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GLOSSARY

Vasectomy

A vasectomy is a medical procedure that males undergo to prevent pregnancy. A vasectomy achieves this by blocking the sperm from entering the semen. The procedure itself involves cutting and tying the male vasa deferentia, the ducts that bring sperm from the testes to the urethra, to prevent sperm from traveling out of the testicles and being ejaculated. A vasectomy is a permanent highly effective birth control option.

There are two types of vasectomies: the incision method (conventional vasectomy) and the no-scalpel vasectomy. With a conventional vasectomy, one or two small incisions are made along the scrotum to reach the vas deferens. The no-scalpel method, on the other hand, is a procedure in which a ringed clamp and dissecting hemostat is used to puncture the scrotum to access the vas deferens. Then , the vas deferens are removed.

Vasectomies are fairly simple outpatient procedures. The procedure itself takes about 20 minutes, and then there’s a recovery period of a few days before the patient can resume sexual activity. Vasectomy patients should do a semen analysis approximately 12 weeks after the surgery to ensure there are no sperm in the ejaculate.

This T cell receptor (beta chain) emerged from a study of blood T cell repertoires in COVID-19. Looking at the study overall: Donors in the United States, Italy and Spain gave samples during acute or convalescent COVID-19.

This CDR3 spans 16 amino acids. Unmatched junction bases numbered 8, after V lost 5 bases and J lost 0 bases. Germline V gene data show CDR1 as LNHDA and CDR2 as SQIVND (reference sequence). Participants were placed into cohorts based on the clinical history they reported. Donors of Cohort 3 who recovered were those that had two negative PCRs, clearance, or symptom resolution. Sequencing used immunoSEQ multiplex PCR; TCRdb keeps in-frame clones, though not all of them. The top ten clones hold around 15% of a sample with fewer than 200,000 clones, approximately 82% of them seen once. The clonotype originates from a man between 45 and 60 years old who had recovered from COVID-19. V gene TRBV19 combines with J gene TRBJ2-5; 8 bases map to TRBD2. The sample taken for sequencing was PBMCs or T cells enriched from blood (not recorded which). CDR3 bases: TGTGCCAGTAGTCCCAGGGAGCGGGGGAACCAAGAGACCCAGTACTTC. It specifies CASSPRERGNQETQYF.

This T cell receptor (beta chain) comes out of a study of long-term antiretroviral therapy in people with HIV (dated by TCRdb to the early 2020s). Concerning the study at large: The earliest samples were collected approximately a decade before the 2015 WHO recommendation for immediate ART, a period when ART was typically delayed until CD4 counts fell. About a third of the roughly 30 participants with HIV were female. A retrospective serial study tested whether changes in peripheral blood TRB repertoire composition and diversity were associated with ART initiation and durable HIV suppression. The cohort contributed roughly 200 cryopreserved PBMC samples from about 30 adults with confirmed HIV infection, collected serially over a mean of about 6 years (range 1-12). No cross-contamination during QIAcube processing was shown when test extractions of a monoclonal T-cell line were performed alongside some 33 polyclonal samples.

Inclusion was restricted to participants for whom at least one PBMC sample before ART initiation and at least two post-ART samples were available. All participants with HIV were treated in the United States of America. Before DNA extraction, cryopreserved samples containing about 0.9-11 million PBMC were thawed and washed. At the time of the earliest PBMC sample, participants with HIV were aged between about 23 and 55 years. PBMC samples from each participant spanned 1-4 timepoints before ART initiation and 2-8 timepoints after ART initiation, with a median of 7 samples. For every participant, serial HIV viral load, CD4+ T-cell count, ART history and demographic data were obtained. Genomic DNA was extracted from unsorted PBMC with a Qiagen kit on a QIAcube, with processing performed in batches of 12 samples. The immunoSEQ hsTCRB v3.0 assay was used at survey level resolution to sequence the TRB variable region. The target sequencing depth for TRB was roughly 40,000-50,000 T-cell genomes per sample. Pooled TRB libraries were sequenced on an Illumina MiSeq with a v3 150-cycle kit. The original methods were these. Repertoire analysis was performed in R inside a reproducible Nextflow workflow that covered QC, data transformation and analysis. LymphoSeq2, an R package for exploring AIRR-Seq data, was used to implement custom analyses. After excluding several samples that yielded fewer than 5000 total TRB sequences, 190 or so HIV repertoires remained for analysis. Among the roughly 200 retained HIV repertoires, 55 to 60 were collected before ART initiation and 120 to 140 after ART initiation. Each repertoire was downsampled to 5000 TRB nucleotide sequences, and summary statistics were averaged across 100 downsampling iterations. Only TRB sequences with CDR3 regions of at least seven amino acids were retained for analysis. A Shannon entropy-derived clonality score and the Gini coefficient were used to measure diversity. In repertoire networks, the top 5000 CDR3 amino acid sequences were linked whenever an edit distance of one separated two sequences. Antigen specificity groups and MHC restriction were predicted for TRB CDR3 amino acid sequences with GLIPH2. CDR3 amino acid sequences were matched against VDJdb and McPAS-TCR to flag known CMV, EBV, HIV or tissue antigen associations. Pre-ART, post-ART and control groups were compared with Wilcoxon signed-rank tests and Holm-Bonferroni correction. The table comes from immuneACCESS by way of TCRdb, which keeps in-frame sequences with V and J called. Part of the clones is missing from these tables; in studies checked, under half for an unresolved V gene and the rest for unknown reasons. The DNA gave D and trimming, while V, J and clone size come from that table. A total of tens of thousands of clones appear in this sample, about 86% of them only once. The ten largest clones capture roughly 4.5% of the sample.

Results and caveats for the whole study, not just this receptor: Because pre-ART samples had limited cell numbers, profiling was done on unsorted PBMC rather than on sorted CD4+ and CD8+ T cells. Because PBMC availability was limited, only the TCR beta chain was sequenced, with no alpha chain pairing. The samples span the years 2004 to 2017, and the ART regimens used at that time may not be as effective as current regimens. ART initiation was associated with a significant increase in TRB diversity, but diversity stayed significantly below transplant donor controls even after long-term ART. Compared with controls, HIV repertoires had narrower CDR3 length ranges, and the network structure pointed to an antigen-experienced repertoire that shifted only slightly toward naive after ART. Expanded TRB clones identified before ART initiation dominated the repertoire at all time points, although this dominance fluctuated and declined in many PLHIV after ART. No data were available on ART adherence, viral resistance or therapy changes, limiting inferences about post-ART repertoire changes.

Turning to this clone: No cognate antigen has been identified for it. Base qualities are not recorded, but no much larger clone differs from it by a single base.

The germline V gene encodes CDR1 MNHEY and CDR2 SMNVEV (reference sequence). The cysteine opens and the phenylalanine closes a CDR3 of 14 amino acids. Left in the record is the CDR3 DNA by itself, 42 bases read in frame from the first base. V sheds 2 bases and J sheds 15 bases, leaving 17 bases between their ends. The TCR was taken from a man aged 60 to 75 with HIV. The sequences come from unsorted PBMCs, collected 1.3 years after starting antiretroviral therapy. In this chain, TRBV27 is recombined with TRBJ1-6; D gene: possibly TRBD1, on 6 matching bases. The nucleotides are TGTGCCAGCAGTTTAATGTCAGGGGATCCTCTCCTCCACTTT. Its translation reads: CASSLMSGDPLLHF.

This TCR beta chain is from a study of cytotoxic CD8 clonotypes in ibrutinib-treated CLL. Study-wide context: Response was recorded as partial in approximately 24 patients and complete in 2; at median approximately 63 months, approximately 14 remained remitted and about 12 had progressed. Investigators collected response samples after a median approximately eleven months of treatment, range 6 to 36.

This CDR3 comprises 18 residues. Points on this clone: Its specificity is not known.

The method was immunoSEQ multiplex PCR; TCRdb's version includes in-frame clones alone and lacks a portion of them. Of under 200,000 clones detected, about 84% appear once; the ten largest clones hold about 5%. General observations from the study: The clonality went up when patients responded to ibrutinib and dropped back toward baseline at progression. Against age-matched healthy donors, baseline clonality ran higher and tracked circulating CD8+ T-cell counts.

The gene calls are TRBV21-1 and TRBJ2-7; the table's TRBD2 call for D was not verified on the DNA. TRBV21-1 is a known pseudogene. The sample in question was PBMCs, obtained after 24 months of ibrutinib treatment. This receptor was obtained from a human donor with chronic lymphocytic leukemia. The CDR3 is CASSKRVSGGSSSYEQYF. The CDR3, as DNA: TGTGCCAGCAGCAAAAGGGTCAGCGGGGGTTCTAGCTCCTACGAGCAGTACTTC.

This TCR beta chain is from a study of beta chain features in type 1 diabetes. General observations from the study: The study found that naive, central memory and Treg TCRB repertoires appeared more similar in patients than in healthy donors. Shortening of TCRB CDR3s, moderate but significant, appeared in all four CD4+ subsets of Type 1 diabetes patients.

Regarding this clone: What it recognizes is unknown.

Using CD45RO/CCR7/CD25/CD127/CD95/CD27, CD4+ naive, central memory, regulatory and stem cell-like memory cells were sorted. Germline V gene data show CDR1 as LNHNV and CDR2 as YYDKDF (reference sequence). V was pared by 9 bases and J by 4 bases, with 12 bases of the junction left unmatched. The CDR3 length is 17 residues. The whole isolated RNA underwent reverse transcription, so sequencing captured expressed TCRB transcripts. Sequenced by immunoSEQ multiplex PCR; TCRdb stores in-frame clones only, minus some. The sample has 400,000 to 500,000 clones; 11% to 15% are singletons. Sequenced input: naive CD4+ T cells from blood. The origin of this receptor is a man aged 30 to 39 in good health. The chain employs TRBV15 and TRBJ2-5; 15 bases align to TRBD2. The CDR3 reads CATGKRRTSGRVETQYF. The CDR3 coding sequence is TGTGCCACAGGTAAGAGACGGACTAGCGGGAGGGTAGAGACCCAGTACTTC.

Vasectomy and male fertility

As a vasectomy is a procedure done to prevent pregnancy. It is a popular option for couples or people who are no longer interested in conceiving.

A vasectomy can be reversed, should a male change his mind about his fertility. However, reversal is an expensive and invasive procedure, and sperm quality may still suffer after reversal. It’s recommended that anyone considering a vasectomy freeze sperm first, in case their family plans change.

Apart from preventing sperm from entering the semen, a vasectomy has no impact on sexual health. A person who has had a vasectomy can still have an erection, have sexual intercourse, and ejaculate exactly as they could before the procedure.

History of vasectomy

The first recorded vasectomy was performed on a dog in 1823. R. Harrison of London later performed the first-ever human vasectomy; however, it was not with the goal of sterilization in mind. Rather, the goal was to bring about atrophy in the prostate. Subsequently, in 1897, A.J. Ochsner wrote about vasectomies for the first time in the United States in a paper titled “Surgical Treatment of Habitual Criminals.”

In the early 1900s, Austrian physician Eugene Steinach claimed a vasectomy can restore sexual potency in older patients. This procedure quickly grew in popularity, with many wealthy patients turning to it. This was largely due to the placebo effect and it quickly fell out of favor. Finally, the vasectomy gained widespread popularity as permanent birth control during the Second World War.
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